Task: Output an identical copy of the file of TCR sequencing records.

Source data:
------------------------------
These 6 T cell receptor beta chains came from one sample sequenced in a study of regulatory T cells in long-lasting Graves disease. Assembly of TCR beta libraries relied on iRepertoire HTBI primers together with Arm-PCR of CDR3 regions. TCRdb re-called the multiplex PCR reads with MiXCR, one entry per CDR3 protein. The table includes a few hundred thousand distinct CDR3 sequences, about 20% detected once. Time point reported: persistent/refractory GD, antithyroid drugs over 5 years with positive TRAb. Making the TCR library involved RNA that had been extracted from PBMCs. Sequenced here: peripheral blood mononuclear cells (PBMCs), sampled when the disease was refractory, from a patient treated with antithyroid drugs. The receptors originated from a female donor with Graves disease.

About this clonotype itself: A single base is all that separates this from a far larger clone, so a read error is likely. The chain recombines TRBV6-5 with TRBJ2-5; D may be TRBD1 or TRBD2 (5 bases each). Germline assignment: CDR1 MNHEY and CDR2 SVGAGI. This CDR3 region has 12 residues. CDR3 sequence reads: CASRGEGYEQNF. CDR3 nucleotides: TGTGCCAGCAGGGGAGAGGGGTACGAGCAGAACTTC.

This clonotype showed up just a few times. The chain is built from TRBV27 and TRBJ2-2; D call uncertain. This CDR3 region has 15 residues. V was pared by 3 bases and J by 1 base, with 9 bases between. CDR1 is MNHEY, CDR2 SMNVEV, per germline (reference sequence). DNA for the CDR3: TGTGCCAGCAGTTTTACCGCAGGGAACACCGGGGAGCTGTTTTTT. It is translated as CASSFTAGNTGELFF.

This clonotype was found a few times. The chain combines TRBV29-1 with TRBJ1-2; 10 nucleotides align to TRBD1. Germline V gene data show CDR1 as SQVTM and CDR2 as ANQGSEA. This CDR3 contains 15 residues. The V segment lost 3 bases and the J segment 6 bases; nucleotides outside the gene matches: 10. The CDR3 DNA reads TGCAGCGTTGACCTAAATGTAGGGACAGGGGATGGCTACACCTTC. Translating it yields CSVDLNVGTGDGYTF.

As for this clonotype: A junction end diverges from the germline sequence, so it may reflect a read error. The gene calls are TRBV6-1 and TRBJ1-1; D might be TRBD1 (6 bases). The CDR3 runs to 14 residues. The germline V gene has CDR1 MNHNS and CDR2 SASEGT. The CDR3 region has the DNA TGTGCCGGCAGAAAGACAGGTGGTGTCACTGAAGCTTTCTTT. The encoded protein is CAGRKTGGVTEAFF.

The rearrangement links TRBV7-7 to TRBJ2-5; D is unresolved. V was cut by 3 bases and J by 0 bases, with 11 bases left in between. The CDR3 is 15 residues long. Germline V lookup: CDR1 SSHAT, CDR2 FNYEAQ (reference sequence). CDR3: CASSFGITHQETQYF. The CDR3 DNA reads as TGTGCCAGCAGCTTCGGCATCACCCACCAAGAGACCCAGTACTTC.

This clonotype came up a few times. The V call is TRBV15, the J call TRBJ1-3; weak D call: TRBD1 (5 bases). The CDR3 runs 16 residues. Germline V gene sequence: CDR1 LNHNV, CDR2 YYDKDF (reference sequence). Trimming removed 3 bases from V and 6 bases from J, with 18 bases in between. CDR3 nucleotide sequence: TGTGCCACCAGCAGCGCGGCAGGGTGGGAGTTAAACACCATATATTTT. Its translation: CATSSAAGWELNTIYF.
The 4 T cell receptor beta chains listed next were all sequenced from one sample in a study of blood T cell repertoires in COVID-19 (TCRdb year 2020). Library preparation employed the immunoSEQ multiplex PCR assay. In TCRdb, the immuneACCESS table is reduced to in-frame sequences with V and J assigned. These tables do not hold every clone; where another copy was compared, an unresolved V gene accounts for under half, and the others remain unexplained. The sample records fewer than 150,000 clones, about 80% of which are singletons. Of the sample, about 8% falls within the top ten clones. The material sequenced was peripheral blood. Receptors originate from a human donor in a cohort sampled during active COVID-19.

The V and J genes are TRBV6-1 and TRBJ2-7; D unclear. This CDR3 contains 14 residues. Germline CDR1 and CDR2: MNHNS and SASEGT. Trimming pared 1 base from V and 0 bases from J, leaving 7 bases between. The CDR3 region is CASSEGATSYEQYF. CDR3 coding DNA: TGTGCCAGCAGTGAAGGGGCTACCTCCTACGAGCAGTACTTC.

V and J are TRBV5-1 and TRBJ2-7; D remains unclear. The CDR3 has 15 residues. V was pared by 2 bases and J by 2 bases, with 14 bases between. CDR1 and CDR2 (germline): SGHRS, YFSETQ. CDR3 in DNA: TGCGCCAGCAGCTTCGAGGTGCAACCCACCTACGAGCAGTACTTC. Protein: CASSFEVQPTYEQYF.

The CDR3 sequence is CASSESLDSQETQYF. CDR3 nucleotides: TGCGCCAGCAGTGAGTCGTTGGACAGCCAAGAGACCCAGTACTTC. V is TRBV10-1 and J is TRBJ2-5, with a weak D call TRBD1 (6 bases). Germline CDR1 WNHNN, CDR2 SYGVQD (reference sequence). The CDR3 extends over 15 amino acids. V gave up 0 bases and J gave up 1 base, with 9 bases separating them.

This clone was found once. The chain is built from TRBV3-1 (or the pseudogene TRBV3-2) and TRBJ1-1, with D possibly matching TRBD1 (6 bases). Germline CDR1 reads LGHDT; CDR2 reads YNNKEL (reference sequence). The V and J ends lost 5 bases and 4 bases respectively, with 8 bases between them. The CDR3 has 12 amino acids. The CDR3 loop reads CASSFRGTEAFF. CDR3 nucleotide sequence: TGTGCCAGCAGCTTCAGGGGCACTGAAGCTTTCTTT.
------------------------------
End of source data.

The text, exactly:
These 6 T cell receptor beta chains came from one sample sequenced in a study of regulatory T cells in long-lasting Graves disease. Assembly of TCR beta libraries relied on iRepertoire HTBI primers together with Arm-PCR of CDR3 regions. TCRdb re-called the multiplex PCR reads with MiXCR, one entry per CDR3 protein. The table includes a few hundred thousand distinct CDR3 sequences, about 20% detected once. Time point reported: persistent/refractory GD, antithyroid drugs over 5 years with positive TRAb. Making the TCR library involved RNA that had been extracted from PBMCs. Sequenced here: peripheral blood mononuclear cells (PBMCs), sampled when the disease was refractory, from a patient treated with antithyroid drugs. The receptors originated from a female donor with Graves disease.

About this clonotype itself: A single base is all that separates this from a far larger clone, so a read error is likely. The chain recombines TRBV6-5 with TRBJ2-5; D may be TRBD1 or TRBD2 (5 bases each). Germline assignment: CDR1 MNHEY and CDR2 SVGAGI. This CDR3 region has 12 residues. CDR3 sequence reads: CASRGEGYEQNF. CDR3 nucleotides: TGTGCCAGCAGGGGAGAGGGGTACGAGCAGAACTTC.

This clonotype showed up just a few times. The chain is built from TRBV27 and TRBJ2-2; D call uncertain. This CDR3 region has 15 residues. V was pared by 3 bases and J by 1 base, with 9 bases between. CDR1 is MNHEY, CDR2 SMNVEV, per germline (reference sequence). DNA for the CDR3: TGTGCCAGCAGTTTTACCGCAGGGAACACCGGGGAGCTGTTTTTT. It is translated as CASSFTAGNTGELFF.

This clonotype was found a few times. The chain combines TRBV29-1 with TRBJ1-2; 10 nucleotides align to TRBD1. Germline V gene data show CDR1 as SQVTM and CDR2 as ANQGSEA. This CDR3 contains 15 residues. The V segment lost 3 bases and the J segment 6 bases; nucleotides outside the gene matches: 10. The CDR3 DNA reads TGCAGCGTTGACCTAAATGTAGGGACAGGGGATGGCTACACCTTC. Translating it yields CSVDLNVGTGDGYTF.

As for this clonotype: A junction end diverges from the germline sequence, so it may reflect a read error. The gene calls are TRBV6-1 and TRBJ1-1; D might be TRBD1 (6 bases). The CDR3 runs to 14 residues. The germline V gene has CDR1 MNHNS and CDR2 SASEGT. The CDR3 region has the DNA TGTGCCGGCAGAAAGACAGGTGGTGTCACTGAAGCTTTCTTT. The encoded protein is CAGRKTGGVTEAFF.

The rearrangement links TRBV7-7 to TRBJ2-5; D is unresolved. V was cut by 3 bases and J by 0 bases, with 11 bases left in between. The CDR3 is 15 residues long. Germline V lookup: CDR1 SSHAT, CDR2 FNYEAQ (reference sequence). CDR3: CASSFGITHQETQYF. The CDR3 DNA reads as TGTGCCAGCAGCTTCGGCATCACCCACCAAGAGACCCAGTACTTC.

This clonotype came up a few times. The V call is TRBV15, the J call TRBJ1-3; weak D call: TRBD1 (5 bases). The CDR3 runs 16 residues. Germline V gene sequence: CDR1 LNHNV, CDR2 YYDKDF (reference sequence). Trimming removed 3 bases from V and 6 bases from J, with 18 bases in between. CDR3 nucleotide sequence: TGTGCCACCAGCAGCGCGGCAGGGTGGGAGTTAAACACCATATATTTT. Its translation: CATSSAAGWELNTIYF.
The 4 T cell receptor beta chains listed next were all sequenced from one sample in a study of blood T cell repertoires in COVID-19 (TCRdb year 2020). Library preparation employed the immunoSEQ multiplex PCR assay. In TCRdb, the immuneACCESS table is reduced to in-frame sequences with V and J assigned. These tables do not hold every clone; where another copy was compared, an unresolved V gene accounts for under half, and the others remain unexplained. The sample records fewer than 150,000 clones, about 80% of which are singletons. Of the sample, about 8% falls within the top ten clones. The material sequenced was peripheral blood. Receptors originate from a human donor in a cohort sampled during active COVID-19.

The V and J genes are TRBV6-1 and TRBJ2-7; D unclear. This CDR3 contains 14 residues. Germline CDR1 and CDR2: MNHNS and SASEGT. Trimming pared 1 base from V and 0 bases from J, leaving 7 bases between. The CDR3 region is CASSEGATSYEQYF. CDR3 coding DNA: TGTGCCAGCAGTGAAGGGGCTACCTCCTACGAGCAGTACTTC.

V and J are TRBV5-1 and TRBJ2-7; D remains unclear. The CDR3 has 15 residues. V was pared by 2 bases and J by 2 bases, with 14 bases between. CDR1 and CDR2 (germline): SGHRS, YFSETQ. CDR3 in DNA: TGCGCCAGCAGCTTCGAGGTGCAACCCACCTACGAGCAGTACTTC. Protein: CASSFEVQPTYEQYF.

The CDR3 sequence is CASSESLDSQETQYF. CDR3 nucleotides: TGCGCCAGCAGTGAGTCGTTGGACAGCCAAGAGACCCAGTACTTC. V is TRBV10-1 and J is TRBJ2-5, with a weak D call TRBD1 (6 bases). Germline CDR1 WNHNN, CDR2 SYGVQD (reference sequence). The CDR3 extends over 15 amino acids. V gave up 0 bases and J gave up 1 base, with 9 bases separating them.

This clone was found once. The chain is built from TRBV3-1 (or the pseudogene TRBV3-2) and TRBJ1-1, with D possibly matching TRBD1 (6 bases). Germline CDR1 reads LGHDT; CDR2 reads YNNKEL (reference sequence). The V and J ends lost 5 bases and 4 bases respectively, with 8 bases between them. The CDR3 has 12 amino acids. The CDR3 loop reads CASSFRGTEAFF. CDR3 nucleotide sequence: TGTGCCAGCAGCTTCAGGGGCACTGAAGCTTTCTTT.